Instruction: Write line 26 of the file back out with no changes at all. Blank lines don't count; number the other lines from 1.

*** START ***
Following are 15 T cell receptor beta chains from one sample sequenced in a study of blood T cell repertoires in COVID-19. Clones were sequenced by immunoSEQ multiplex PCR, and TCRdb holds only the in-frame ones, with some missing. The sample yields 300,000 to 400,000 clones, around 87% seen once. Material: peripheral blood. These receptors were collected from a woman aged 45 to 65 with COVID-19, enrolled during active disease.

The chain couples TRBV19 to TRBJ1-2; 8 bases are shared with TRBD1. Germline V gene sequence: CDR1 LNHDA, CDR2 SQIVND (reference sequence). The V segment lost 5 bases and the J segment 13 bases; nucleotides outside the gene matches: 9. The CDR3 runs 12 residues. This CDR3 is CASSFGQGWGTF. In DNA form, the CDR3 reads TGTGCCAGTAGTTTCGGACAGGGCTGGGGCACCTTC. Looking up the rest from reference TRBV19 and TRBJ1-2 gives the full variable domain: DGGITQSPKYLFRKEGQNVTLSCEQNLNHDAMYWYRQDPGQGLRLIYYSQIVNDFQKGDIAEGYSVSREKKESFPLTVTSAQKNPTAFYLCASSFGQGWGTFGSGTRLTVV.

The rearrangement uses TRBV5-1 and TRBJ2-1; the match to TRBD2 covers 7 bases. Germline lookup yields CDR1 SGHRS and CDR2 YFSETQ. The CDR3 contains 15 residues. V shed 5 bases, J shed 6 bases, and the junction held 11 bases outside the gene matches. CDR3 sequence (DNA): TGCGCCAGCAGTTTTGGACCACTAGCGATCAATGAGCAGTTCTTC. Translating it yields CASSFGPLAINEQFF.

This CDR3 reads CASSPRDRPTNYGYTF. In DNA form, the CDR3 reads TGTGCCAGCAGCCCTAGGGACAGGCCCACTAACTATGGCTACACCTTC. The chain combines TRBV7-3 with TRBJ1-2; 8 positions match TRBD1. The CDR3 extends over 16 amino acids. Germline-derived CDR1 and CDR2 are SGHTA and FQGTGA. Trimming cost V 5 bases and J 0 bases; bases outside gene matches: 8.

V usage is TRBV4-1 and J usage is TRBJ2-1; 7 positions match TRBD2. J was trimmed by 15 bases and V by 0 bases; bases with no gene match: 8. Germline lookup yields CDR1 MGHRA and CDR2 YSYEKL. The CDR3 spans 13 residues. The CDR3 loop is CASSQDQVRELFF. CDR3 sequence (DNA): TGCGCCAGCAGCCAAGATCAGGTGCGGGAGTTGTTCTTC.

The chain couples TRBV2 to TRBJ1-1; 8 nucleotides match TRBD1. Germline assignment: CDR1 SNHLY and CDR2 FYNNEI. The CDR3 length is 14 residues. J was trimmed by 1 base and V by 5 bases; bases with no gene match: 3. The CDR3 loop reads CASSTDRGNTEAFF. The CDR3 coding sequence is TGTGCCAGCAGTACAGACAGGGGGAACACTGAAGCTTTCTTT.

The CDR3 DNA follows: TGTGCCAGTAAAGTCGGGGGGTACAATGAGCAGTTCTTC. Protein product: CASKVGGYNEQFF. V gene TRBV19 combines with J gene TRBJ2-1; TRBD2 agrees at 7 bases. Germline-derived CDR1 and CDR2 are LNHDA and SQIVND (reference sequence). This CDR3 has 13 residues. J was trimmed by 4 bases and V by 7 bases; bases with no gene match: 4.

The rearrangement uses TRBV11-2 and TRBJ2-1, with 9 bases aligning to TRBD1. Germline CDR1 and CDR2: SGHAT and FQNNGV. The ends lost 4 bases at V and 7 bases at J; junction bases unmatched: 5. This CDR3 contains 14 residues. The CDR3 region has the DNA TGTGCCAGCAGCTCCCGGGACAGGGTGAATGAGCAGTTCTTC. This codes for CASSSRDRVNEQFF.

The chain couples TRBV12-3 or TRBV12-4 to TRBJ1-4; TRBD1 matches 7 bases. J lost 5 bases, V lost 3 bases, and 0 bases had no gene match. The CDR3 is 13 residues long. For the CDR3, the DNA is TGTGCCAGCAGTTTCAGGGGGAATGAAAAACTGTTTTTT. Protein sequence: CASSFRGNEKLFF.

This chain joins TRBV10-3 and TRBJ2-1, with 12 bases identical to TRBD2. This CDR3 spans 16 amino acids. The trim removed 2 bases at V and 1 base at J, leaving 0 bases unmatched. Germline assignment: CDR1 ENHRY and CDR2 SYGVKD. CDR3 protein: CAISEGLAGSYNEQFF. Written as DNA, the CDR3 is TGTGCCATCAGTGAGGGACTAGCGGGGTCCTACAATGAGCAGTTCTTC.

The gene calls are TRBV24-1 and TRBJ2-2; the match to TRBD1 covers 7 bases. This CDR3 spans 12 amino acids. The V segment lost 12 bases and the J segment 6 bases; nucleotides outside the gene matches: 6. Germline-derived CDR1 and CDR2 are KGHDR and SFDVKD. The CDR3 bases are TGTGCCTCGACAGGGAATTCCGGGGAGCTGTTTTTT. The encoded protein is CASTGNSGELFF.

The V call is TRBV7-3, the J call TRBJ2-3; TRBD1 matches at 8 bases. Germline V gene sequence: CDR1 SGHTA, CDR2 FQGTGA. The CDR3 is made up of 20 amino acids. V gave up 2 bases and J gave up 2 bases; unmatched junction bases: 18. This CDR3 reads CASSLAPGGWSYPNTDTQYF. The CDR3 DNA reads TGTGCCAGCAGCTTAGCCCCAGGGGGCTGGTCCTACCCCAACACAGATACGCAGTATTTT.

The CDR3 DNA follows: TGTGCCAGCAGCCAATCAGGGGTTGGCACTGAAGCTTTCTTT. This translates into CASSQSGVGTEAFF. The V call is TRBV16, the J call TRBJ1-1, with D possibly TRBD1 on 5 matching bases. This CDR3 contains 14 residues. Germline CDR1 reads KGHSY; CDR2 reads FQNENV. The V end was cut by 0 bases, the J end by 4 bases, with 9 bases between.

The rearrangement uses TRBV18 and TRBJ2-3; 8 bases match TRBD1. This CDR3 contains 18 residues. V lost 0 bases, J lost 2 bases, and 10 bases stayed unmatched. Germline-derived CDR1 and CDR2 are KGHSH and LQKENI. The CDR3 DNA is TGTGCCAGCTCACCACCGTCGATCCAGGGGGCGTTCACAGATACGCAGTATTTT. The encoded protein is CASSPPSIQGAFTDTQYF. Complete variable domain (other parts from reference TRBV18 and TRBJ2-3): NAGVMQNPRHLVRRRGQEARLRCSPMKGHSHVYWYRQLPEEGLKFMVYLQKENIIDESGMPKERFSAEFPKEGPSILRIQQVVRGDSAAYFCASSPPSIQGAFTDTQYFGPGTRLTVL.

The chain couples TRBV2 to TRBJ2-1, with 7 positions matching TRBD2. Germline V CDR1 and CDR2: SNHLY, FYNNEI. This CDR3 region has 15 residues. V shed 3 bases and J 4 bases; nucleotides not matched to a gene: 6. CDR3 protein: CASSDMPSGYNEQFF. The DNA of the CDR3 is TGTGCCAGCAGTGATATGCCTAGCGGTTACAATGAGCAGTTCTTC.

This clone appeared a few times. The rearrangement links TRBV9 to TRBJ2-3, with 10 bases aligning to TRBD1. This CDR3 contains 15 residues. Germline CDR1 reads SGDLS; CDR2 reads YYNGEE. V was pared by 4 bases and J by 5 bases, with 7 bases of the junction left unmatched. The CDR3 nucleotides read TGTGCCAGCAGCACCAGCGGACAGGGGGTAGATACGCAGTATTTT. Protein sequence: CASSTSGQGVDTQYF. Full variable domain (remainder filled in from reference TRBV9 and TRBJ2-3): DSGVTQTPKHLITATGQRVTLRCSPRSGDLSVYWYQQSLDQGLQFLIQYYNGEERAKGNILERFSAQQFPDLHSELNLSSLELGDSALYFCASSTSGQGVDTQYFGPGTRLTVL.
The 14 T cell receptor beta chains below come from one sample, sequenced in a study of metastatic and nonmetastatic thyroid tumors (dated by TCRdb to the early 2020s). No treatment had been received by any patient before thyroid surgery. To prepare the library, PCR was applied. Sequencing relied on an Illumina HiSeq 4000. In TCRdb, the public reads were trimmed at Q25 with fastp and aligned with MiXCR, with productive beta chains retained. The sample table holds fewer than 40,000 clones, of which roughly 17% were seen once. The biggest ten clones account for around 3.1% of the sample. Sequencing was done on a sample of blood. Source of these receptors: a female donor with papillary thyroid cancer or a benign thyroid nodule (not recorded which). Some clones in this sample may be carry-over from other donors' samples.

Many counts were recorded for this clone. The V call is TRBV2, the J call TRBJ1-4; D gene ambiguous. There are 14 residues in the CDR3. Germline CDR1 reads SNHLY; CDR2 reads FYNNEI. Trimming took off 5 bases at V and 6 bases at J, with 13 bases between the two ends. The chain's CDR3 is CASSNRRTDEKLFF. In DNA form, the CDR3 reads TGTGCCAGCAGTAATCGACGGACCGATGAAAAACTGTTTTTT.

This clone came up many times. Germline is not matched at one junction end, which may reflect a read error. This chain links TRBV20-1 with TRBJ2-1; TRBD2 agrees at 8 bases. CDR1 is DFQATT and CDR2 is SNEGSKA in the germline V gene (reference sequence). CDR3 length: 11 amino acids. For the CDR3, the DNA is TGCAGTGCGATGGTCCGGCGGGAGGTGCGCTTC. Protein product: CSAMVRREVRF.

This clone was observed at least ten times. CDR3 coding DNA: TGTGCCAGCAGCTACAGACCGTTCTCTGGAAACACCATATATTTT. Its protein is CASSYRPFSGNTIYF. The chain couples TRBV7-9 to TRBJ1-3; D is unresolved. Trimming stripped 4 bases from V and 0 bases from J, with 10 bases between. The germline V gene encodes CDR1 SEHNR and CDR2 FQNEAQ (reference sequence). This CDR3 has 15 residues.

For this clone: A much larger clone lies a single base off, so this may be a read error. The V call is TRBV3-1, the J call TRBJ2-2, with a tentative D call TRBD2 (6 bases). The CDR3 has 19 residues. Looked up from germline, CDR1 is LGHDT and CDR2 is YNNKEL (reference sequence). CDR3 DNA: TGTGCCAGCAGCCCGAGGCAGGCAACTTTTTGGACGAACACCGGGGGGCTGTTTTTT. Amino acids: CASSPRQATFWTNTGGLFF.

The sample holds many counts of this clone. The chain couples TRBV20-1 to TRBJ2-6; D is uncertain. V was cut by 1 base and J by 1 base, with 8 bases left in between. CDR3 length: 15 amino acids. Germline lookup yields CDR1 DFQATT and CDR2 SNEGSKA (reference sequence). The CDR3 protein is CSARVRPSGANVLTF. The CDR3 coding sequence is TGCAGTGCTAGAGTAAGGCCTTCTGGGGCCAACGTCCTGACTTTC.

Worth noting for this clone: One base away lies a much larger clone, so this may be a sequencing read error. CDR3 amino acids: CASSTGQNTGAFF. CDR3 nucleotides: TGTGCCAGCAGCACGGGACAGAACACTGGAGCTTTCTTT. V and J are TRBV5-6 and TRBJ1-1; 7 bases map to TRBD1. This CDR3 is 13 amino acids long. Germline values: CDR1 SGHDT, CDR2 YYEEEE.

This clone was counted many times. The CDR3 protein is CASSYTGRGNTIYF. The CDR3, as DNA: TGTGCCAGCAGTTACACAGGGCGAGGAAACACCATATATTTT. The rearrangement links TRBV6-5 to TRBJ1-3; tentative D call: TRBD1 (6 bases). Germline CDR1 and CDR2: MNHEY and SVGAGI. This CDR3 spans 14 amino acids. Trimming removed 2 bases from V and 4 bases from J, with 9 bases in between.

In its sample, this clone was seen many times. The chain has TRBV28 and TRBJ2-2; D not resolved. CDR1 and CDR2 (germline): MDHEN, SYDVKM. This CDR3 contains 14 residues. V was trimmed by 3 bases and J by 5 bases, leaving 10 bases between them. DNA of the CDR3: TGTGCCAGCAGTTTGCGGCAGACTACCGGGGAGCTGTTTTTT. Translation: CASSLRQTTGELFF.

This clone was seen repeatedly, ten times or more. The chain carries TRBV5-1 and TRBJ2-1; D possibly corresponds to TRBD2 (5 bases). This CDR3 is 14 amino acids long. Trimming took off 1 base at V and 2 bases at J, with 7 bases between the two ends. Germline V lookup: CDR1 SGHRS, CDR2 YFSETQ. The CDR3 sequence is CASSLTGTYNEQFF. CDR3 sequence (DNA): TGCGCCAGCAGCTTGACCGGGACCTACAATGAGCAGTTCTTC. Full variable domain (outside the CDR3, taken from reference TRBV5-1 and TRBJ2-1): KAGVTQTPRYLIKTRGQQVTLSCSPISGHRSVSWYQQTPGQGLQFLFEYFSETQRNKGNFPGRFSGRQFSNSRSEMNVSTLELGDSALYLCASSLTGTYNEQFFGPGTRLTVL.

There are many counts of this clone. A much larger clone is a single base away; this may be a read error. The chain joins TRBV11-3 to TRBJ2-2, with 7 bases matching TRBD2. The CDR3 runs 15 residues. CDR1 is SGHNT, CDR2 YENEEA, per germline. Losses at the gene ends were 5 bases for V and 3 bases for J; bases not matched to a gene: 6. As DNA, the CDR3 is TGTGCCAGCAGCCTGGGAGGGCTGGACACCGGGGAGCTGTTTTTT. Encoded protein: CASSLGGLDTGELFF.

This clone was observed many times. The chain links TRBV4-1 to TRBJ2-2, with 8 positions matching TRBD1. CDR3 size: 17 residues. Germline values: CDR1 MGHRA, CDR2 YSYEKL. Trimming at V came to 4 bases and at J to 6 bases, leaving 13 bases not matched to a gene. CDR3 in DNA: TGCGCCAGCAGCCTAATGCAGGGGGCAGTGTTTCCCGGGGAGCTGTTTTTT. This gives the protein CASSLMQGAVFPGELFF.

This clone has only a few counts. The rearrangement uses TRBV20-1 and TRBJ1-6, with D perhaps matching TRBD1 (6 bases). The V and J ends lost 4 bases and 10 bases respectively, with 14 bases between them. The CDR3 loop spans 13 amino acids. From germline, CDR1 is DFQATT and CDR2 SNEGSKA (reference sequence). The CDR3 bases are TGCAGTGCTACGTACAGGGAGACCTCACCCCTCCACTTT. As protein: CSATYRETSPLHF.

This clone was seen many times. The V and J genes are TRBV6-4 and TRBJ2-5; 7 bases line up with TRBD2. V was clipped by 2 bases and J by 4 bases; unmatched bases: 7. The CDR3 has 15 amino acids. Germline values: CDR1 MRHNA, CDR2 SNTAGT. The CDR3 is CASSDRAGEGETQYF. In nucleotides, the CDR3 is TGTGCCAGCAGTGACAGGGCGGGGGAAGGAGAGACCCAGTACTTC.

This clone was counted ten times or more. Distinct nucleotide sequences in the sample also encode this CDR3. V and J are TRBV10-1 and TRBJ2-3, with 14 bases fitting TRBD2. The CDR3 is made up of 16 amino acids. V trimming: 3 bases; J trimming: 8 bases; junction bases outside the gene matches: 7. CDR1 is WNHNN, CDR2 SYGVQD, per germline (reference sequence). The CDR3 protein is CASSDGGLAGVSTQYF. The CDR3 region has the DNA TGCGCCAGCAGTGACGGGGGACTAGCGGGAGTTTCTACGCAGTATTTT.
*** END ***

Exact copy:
This clone was seen repeatedly, ten times or more. The chain carries TRBV5-1 and TRBJ2-1; D possibly corresponds to TRBD2 (5 bases). This CDR3 is 14 amino acids long. Trimming took off 1 base at V and 2 bases at J, with 7 bases between the two ends. Germline V lookup: CDR1 SGHRS, CDR2 YFSETQ. The CDR3 sequence is CASSLTGTYNEQFF. CDR3 sequence (DNA): TGCGCCAGCAGCTTGACCGGGACCTACAATGAGCAGTTCTTC. Full variable domain (outside the CDR3, taken from reference TRBV5-1 and TRBJ2-1): KAGVTQTPRYLIKTRGQQVTLSCSPISGHRSVSWYQQTPGQGLQFLFEYFSETQRNKGNFPGRFSGRQFSNSRSEMNVSTLELGDSALYLCASSLTGTYNEQFFGPGTRLTVL.